**Updated Nov. 2.**
October 28—Intel is very interested in the potential of India’s rapidly developing semiconductor industry. Intel India recently announced it is working with local government agencies to establish an applied artificial intelligence (AI) center in Hyderabad.
New Delhi also sees the transformative promise of the nation’s electronic components sector and kicked off an initiative to attract foreign chipmakers in June.
What Intel Likes About India
At present, Intel maintains a substantial presence inside India. Outside of the U.S., the firm employs more engineers there than anywhere else. Its decision to open a new AI center in the area reflects the corporation’s appreciation of its robust homegrown talent.
Nivruti Rai, country head Intel India noted the project is indicative of the region’s rising technological sophistication. “Every single development that happens in the U.S. also happens here,” said Rai in an interview. “We are no longer an internal outsource as we are doing cutting-edge development and work.”
Rai revealed he finds the nation’s potential for chip assembly and testing capabilities intriguing. The executive also lauded the country’s potential to cultivate an electronic components vendor ecosystem.” The executive also commented that “our supply chain organization is looking at growing significantly in India.”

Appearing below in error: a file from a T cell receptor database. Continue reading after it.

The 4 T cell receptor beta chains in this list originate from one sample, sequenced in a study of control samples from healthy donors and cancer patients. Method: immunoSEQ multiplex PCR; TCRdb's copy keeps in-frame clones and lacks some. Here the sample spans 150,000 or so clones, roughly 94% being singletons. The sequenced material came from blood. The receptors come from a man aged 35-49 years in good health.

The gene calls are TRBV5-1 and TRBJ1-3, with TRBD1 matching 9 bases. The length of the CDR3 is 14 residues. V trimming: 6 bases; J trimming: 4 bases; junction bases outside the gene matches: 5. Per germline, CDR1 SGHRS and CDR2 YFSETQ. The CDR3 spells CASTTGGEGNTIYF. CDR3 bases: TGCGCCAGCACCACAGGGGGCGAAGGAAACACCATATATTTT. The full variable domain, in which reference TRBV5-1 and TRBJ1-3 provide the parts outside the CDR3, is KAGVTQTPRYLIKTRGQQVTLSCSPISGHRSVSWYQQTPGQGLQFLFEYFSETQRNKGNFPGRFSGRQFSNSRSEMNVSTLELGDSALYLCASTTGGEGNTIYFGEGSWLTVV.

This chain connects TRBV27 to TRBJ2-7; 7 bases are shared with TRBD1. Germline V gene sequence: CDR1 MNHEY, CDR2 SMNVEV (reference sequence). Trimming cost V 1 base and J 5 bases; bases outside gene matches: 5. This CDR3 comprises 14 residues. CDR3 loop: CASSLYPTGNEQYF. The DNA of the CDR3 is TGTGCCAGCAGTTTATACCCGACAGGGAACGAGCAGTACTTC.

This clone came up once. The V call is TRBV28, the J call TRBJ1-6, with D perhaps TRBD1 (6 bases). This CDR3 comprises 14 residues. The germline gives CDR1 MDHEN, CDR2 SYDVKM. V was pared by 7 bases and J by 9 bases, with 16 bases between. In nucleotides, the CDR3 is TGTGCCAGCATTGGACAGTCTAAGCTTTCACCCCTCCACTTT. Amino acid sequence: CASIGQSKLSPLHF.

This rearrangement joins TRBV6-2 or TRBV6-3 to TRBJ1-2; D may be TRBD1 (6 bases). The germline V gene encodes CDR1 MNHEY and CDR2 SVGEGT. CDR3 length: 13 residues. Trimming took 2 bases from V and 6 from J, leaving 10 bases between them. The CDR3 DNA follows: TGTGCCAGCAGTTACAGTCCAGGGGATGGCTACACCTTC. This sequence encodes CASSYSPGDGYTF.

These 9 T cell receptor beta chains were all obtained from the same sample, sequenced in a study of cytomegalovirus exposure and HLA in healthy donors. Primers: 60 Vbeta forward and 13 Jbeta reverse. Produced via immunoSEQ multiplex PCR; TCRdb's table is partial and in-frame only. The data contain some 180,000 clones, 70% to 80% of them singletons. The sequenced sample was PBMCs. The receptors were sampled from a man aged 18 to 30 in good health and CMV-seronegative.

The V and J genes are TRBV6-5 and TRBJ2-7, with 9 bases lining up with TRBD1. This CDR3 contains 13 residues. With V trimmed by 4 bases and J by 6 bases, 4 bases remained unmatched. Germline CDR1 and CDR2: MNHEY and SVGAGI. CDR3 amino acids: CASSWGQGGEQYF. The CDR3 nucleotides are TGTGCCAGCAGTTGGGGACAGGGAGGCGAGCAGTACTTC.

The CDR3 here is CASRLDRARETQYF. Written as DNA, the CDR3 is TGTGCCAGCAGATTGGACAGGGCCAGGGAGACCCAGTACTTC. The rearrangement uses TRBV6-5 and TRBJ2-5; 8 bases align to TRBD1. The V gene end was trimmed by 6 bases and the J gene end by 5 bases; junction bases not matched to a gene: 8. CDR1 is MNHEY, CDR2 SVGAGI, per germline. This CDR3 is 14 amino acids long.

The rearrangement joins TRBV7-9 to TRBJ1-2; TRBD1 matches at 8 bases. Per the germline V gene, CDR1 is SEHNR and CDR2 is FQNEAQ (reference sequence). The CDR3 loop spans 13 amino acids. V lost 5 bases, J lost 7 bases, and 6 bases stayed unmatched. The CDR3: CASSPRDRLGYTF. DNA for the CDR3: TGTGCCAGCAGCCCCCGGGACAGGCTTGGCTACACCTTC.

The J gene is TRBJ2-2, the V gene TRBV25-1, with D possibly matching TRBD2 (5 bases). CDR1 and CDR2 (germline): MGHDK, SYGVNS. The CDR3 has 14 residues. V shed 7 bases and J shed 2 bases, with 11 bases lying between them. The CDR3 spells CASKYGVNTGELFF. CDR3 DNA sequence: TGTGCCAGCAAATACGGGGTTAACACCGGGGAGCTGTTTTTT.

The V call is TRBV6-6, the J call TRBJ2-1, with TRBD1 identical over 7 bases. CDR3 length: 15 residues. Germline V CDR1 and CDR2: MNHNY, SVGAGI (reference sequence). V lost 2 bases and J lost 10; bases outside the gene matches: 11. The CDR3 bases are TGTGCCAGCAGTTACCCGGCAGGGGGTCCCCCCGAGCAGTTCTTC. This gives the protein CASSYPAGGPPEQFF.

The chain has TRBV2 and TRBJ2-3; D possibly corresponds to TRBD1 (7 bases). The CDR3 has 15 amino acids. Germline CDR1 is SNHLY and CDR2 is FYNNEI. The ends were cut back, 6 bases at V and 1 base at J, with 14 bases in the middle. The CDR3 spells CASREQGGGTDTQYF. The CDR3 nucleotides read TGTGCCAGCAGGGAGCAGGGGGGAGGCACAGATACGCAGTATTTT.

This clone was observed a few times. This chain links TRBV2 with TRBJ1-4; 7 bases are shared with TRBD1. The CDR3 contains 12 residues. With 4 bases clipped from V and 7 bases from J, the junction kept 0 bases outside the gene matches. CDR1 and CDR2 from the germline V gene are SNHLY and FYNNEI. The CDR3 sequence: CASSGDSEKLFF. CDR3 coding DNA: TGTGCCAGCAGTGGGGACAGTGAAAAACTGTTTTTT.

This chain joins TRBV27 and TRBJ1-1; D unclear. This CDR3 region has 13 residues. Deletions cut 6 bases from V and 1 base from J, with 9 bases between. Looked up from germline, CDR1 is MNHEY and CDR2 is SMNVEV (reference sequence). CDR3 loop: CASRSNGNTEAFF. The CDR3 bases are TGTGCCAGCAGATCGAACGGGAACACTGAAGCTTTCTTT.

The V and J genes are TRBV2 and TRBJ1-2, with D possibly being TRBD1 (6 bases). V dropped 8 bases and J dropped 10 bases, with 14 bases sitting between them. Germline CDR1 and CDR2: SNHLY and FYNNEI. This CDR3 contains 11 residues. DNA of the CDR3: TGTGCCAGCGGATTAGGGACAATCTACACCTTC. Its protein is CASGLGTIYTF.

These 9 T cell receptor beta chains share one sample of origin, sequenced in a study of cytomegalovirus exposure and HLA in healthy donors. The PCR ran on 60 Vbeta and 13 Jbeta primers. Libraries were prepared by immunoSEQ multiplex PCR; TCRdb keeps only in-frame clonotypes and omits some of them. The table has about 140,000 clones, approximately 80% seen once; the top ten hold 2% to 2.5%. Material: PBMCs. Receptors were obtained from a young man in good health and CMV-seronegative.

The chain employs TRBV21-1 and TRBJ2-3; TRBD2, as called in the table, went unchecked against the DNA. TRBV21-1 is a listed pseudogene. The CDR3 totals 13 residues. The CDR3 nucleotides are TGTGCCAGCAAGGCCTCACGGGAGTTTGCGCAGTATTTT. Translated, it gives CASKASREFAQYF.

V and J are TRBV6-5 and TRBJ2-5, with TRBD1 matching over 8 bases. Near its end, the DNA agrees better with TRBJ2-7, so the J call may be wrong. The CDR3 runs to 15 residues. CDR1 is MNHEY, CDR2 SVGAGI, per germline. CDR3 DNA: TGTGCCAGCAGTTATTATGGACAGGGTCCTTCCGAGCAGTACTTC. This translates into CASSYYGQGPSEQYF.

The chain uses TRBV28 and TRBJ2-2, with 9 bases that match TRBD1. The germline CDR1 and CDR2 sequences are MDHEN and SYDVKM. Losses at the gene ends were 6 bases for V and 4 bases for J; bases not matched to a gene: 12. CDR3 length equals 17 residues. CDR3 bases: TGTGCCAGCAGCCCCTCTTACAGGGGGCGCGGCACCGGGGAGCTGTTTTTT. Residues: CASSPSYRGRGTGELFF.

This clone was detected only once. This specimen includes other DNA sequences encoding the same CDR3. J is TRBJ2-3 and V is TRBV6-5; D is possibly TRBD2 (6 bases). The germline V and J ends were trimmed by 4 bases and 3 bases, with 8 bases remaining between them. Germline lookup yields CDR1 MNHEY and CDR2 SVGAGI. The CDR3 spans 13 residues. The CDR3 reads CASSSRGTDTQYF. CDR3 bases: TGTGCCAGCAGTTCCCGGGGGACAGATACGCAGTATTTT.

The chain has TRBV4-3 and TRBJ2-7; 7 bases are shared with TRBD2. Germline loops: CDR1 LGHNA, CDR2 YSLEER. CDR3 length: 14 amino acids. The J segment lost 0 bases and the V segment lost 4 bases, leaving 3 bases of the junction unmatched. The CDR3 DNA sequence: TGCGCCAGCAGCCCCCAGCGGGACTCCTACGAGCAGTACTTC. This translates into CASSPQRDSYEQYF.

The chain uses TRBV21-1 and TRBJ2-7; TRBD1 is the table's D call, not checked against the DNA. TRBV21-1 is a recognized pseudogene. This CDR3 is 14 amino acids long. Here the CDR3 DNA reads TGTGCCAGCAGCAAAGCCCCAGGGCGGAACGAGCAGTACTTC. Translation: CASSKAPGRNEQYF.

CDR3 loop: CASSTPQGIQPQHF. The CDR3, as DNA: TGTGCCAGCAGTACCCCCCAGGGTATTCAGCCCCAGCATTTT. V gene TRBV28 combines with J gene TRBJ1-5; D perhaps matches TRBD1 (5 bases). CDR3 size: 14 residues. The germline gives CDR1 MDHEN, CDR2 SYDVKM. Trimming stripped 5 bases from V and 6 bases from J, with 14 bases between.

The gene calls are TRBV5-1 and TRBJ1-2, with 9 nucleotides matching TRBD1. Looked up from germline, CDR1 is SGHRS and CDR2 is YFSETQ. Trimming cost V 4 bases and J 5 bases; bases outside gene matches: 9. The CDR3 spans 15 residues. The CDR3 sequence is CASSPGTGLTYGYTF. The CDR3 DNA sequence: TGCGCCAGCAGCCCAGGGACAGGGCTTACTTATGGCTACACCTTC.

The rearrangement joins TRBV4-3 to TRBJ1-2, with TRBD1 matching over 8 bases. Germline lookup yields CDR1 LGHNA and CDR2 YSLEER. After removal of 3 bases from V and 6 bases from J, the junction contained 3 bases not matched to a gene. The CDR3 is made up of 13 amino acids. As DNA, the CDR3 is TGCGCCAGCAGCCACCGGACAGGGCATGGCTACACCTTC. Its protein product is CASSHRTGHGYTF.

As the country has a large skilled pool and affordable infrastructural costs, its plans make a lot of sense. Recent events like the coronavirus pandemic have highlighted the drawbacks of maintaining a geographically concentrated supply chain. If Intel has greater Indian resources, it could mitigate future disruption to its worldwide production and logistic apparatus.
How India Benefits from New Foreign Chipmaker Investments
At present, electronics manufacturing only represents 3.3 percent of India’s gross domestic product. But the region’s leaders launched a $6.6 billion incentive program to increase the country’s output significantly. New Delhi pledged to subsidize 4 to 6 percent of a qualified corporation’s revenue over five years if they make their components in-country.
iPhone assemblers Foxconn, Wistron, and Pegatron joined the program last month and are increasing their local production capacity.
If Intel opened a production center in the republic, it would further the government’s objectives. Hiring new employees to staff the factory would grow the country’s technology sector and economy. It would also give the corporation a measure of protection for challenges like the U.S.-China trade war.
Ideally, Intel will move to expand its supply chain within India soon. The marketplace so rarely manifests such inarguable win-wins.